Glassful of Doubt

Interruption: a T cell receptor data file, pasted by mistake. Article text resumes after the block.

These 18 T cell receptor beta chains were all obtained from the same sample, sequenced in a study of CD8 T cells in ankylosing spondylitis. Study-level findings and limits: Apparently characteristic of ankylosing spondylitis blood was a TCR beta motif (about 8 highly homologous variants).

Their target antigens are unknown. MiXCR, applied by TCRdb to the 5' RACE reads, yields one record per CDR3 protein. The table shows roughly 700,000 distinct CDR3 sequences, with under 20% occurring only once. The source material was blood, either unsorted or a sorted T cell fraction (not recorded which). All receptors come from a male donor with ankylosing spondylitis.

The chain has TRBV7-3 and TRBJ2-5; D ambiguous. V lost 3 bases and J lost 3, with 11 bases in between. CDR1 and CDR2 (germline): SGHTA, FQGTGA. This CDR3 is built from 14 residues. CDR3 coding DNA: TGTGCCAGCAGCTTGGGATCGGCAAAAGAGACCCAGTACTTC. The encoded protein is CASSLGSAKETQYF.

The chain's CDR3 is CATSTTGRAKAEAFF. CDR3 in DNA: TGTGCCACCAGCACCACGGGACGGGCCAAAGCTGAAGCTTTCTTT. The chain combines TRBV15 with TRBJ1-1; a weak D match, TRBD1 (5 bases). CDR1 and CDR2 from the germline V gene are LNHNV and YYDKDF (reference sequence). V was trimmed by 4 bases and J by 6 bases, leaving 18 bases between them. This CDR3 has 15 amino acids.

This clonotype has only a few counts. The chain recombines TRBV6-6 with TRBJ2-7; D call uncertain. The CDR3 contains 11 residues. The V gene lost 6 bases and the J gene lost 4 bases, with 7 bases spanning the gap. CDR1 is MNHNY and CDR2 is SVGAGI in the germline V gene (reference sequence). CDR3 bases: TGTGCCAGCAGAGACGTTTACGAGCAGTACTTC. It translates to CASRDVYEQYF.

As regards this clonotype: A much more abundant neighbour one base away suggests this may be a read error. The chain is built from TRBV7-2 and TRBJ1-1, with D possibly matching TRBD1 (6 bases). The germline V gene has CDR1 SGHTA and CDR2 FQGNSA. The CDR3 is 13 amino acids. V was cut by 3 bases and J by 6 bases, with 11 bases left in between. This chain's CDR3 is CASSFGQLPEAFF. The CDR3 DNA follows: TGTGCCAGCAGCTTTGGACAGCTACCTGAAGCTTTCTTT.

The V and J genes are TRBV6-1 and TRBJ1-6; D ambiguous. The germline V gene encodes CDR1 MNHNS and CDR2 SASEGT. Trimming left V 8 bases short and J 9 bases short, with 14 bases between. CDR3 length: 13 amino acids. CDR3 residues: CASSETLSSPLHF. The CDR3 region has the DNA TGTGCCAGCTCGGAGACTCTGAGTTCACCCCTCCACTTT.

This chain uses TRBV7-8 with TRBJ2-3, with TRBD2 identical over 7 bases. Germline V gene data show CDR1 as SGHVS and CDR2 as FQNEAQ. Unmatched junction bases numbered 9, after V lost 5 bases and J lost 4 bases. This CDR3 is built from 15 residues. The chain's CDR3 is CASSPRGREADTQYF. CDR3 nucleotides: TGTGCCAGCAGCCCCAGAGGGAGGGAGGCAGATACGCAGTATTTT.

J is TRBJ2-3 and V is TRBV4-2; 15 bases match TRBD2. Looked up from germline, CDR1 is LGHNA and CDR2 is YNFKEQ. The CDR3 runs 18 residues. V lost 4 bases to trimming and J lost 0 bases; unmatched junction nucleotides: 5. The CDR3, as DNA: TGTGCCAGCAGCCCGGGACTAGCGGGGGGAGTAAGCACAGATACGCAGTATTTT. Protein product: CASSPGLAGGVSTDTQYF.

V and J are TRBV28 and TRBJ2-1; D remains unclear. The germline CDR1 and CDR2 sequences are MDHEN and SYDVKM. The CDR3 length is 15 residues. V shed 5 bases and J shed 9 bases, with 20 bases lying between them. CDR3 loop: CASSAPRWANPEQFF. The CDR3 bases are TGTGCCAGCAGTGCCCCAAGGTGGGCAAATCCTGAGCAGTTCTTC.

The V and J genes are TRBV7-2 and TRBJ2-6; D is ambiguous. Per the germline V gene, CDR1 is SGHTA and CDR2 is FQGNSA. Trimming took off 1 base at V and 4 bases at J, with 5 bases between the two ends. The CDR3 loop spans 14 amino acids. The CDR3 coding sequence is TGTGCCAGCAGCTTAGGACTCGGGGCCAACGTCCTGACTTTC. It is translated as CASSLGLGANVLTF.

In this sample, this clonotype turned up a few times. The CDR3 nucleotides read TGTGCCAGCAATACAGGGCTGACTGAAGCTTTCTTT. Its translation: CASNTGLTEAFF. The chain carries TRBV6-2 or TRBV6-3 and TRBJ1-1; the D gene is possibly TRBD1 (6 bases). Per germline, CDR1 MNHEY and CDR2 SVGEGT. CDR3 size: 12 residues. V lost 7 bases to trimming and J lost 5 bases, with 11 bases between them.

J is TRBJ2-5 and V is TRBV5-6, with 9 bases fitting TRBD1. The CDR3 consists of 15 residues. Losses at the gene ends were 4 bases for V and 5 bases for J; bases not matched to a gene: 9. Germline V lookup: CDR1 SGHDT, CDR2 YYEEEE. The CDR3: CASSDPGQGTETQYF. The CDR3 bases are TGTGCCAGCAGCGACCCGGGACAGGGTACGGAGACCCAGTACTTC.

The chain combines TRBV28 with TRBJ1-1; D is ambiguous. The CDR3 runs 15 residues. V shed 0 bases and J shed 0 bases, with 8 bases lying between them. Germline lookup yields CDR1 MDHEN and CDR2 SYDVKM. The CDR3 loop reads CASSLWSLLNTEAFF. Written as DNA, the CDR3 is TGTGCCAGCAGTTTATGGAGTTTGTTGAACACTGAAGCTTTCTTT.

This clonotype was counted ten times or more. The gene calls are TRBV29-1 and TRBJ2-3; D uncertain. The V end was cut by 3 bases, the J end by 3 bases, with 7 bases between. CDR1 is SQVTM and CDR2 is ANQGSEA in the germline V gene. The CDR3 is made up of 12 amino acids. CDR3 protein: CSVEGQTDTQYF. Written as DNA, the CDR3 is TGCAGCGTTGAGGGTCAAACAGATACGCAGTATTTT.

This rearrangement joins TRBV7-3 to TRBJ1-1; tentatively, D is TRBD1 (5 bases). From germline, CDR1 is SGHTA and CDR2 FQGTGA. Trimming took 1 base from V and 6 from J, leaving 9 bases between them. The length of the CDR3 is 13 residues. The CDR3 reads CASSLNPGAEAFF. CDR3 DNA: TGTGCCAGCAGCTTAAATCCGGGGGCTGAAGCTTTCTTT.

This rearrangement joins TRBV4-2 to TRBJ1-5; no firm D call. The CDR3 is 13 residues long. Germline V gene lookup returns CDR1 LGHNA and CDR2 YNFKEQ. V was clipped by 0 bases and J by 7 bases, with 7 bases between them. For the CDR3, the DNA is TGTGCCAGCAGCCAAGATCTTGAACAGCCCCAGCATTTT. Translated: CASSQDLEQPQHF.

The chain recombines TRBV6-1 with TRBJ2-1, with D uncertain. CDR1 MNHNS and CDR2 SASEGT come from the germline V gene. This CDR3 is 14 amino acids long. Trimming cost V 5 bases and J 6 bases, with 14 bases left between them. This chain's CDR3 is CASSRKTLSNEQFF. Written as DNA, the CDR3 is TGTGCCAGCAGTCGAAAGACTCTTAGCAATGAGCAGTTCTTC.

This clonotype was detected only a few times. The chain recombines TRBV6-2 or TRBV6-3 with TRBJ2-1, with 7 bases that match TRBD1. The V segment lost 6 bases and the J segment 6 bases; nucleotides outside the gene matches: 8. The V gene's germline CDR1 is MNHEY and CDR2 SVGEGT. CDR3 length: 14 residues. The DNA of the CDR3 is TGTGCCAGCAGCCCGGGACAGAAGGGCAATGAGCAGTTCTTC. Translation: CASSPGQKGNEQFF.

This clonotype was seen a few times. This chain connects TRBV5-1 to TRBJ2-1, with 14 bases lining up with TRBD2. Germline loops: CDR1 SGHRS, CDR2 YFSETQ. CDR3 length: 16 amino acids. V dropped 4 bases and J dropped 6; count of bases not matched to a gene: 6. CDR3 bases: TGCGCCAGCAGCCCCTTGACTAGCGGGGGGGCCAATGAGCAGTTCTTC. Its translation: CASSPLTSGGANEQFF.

REVIEW: A Glassful of Doubt Spicka's Doubt Beyond the shadow of a..., George Spicka's 'Doubt' inhabits a world that embodies a multitude of certainties. This is a firmament, which glows with imagination. It is pianist and composer in unison. A combination of Liszt and Monk at work. What Mr. Spicka gives us in A Glassful of Doubt, is a self-contained, bold declaration of belief in the creative spirit. The composer has suggested that Doubt may be approached as a single piece with separate movements. I think it wise to heed this guidance. It matters not whether we call it a Suite or a collection of etudes. Each element is chiseled in a singular mold, tempos loping into each other like a glassful of melting ice Doubt always conveys a sense of apprehension, and this feeling permeates the entire work. There is a wonderful - and thought-provoking - sense of uncertainty as to how the pieces will be shaped. Will they come too full-throttle? Will they dissolve in the glass? The point is - they beckon for our attention. Transmission accomplished. It is always difficult discussing serious creations without reference points. Although this is somewhat of a disservice to the composer, I don't think Mr. Spicka would mind the opinion that there are strong connections to the keyboard literature of both Arnold Schoenberg and Bill Evans. If the listener wishes a point of departure for entering Spicka's creativity, he or she can feel comfortable with the above sources. But this is not necessary to gain access to Doubt.If Evans's swirling curiosity makes an appearance in Spicka's oeuvre - so be it. Likewise, Schoenberg's discipline. We can approach the glass from many directions. George Spicka's prolific outpourings give us a blueprint for creations such as A Glassful of Doubt. A member of the Baltimore Composers Forum, he is an active proselytizer for contemporary music. He, himself, is a recognized composer of note. He embodies the spirit of contemporary art. As founder and director of Jazz Street Station, Spicka and his wife Jane have represented a multitude of jazz composers in programs at the Kennedy Center for the Performing Arts and many jazz venues in the Washington - Baltimore area. His own work comes out of this very tall glass. Spicka's knowledge of a multitude of languages is evident in the scope of the solo piano pieces. The lexicon is vast. But don't make the mistake of looking at A Glassful of Doubt as a melange of jazz tunes conjured up by someone who has studied a bit. This is vital music making from a restless spirit who is not afraid to communicate. The glass is never full. Mark Yacovone Program Director, WDUQ-FM Pittsburgh, Pennsylvania.